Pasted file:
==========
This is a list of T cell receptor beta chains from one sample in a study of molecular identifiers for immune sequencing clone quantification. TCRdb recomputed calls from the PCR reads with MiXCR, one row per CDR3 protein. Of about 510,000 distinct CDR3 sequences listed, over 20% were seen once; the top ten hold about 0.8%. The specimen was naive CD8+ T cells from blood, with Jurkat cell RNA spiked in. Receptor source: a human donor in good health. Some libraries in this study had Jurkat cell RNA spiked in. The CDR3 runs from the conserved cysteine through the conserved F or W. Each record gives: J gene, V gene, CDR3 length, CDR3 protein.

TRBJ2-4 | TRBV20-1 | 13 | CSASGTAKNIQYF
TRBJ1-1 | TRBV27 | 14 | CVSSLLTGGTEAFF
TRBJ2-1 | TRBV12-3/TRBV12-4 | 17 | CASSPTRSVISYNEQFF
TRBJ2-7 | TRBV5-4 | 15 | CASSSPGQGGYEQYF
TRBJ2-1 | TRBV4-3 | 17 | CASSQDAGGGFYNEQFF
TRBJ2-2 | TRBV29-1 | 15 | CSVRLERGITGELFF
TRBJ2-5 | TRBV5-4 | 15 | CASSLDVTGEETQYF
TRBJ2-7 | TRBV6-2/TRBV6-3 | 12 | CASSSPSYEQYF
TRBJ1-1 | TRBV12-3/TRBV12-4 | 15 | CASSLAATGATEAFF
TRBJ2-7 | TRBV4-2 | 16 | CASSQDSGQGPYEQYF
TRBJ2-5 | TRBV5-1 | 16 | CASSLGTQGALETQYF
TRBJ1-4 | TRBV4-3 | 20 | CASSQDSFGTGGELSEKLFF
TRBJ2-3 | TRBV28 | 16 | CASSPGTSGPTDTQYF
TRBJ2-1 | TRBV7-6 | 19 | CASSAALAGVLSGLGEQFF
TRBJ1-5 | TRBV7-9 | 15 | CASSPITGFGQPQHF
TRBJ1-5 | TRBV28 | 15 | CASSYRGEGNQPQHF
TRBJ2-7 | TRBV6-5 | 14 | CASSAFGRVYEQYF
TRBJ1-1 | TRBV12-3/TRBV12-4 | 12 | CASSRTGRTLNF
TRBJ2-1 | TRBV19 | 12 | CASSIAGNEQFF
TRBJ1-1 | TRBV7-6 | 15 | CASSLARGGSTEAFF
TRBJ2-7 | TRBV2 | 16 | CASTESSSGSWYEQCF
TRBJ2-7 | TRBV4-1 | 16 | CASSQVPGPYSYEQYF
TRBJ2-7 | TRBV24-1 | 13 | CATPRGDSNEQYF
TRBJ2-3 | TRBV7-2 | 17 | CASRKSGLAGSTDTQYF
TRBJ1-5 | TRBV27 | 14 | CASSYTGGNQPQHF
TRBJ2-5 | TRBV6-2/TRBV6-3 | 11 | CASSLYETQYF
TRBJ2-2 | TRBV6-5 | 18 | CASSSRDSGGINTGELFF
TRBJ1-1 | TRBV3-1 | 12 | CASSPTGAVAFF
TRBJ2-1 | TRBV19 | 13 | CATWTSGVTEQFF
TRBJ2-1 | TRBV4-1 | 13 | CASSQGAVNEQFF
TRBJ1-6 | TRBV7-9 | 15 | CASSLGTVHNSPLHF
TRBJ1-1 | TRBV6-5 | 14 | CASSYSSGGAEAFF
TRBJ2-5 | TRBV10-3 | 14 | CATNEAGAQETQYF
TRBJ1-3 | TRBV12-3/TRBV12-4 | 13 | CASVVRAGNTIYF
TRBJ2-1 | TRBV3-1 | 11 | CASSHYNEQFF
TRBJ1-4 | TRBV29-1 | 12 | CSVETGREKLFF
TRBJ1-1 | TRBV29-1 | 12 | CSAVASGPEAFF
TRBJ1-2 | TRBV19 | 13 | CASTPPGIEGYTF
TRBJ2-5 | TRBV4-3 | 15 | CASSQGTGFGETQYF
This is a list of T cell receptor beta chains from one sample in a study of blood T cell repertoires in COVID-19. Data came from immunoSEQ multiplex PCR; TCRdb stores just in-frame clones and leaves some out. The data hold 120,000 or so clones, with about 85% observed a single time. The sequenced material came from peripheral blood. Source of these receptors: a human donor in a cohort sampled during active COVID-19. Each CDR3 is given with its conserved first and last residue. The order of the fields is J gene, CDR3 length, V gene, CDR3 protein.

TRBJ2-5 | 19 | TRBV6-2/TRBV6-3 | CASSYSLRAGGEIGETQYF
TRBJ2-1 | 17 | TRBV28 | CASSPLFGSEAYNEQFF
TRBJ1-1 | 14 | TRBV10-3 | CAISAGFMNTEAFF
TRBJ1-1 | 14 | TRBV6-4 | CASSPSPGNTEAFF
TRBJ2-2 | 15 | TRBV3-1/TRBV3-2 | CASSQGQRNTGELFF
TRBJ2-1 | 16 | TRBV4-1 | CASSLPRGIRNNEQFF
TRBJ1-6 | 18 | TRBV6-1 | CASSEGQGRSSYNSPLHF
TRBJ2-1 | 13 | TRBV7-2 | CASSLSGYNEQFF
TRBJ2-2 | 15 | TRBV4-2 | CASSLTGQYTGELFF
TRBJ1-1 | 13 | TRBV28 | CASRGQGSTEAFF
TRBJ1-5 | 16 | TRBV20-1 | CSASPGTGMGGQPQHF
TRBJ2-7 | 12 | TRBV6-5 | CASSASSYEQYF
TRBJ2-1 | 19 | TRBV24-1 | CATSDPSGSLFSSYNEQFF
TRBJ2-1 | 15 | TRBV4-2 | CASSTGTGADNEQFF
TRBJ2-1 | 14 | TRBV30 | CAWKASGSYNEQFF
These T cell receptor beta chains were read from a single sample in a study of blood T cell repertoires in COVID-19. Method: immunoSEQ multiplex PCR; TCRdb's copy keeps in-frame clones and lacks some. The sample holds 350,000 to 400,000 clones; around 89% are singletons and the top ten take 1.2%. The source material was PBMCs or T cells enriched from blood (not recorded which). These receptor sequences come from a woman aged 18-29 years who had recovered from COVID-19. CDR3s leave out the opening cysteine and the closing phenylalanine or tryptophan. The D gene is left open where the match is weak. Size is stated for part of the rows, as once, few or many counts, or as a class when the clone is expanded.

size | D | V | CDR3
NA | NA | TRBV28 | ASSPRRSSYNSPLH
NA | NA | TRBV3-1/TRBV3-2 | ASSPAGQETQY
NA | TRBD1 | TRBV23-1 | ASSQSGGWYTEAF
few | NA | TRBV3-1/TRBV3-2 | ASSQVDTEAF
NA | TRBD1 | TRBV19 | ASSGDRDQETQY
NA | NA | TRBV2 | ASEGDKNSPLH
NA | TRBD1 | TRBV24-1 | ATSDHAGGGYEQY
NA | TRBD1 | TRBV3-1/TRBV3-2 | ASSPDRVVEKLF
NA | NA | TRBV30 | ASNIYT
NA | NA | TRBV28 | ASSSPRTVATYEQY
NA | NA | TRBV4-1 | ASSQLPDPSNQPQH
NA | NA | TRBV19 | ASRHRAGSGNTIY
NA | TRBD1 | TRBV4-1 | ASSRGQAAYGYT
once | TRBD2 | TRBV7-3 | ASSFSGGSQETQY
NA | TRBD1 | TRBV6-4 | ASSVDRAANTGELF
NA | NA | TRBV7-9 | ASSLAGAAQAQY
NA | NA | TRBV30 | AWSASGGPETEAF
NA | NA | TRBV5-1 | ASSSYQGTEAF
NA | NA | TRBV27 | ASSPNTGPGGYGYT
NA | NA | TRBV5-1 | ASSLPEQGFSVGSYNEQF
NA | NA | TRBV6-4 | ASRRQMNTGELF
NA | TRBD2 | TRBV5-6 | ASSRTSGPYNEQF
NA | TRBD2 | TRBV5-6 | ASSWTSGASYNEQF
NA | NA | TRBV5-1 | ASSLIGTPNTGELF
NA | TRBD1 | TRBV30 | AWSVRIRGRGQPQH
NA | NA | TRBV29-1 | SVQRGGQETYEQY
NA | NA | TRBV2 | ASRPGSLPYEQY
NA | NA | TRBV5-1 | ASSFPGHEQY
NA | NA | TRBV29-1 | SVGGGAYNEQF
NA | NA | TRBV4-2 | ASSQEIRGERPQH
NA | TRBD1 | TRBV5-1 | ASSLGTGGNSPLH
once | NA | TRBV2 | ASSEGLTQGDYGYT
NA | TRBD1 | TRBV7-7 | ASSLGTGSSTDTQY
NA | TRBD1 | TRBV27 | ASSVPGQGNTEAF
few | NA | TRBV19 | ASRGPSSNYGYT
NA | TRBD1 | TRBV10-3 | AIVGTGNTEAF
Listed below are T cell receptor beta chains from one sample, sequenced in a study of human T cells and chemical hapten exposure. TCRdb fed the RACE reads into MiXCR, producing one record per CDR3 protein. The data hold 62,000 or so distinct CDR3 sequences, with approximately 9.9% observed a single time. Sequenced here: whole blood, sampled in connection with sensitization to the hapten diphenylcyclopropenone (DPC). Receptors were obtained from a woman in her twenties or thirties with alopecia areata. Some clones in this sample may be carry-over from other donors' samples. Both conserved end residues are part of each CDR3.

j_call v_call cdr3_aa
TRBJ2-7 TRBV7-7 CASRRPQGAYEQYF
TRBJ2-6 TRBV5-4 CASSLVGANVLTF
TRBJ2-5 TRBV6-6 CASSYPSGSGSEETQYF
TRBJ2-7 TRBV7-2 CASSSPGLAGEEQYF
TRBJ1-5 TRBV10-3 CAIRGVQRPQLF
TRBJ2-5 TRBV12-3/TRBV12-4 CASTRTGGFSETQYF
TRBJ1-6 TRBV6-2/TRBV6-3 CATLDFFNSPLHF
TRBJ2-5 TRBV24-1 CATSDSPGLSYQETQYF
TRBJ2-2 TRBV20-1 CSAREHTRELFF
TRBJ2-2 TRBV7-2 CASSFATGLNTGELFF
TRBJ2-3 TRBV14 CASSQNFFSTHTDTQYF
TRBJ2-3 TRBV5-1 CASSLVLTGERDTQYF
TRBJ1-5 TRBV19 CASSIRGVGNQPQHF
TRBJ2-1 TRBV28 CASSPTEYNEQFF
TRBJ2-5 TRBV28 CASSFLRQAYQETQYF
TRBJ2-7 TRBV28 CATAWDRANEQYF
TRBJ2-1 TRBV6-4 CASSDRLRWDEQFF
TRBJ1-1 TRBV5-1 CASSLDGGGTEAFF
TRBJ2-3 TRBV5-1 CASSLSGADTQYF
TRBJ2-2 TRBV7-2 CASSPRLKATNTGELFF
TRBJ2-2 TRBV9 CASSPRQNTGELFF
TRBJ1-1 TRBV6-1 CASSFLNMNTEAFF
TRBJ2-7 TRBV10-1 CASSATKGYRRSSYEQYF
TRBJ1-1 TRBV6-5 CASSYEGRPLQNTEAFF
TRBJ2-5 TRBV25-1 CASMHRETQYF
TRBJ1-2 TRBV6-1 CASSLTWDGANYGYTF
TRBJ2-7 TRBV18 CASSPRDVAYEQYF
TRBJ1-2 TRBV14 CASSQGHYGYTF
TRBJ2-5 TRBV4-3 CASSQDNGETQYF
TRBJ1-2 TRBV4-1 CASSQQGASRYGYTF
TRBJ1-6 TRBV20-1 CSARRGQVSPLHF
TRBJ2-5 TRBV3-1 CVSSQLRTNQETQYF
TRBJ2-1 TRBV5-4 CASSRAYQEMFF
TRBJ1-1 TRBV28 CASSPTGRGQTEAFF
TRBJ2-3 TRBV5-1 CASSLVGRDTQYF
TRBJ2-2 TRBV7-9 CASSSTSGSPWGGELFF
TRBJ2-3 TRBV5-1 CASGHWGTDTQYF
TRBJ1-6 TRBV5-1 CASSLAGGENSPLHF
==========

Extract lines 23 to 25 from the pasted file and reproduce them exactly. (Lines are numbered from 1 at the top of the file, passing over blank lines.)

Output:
TRBJ2-7 | TRBV4-1 | 16 | CASSQVPGPYSYEQYF
TRBJ2-7 | TRBV24-1 | 13 | CATPRGDSNEQYF
TRBJ2-3 | TRBV7-2 | 17 | CASRKSGLAGSTDTQYF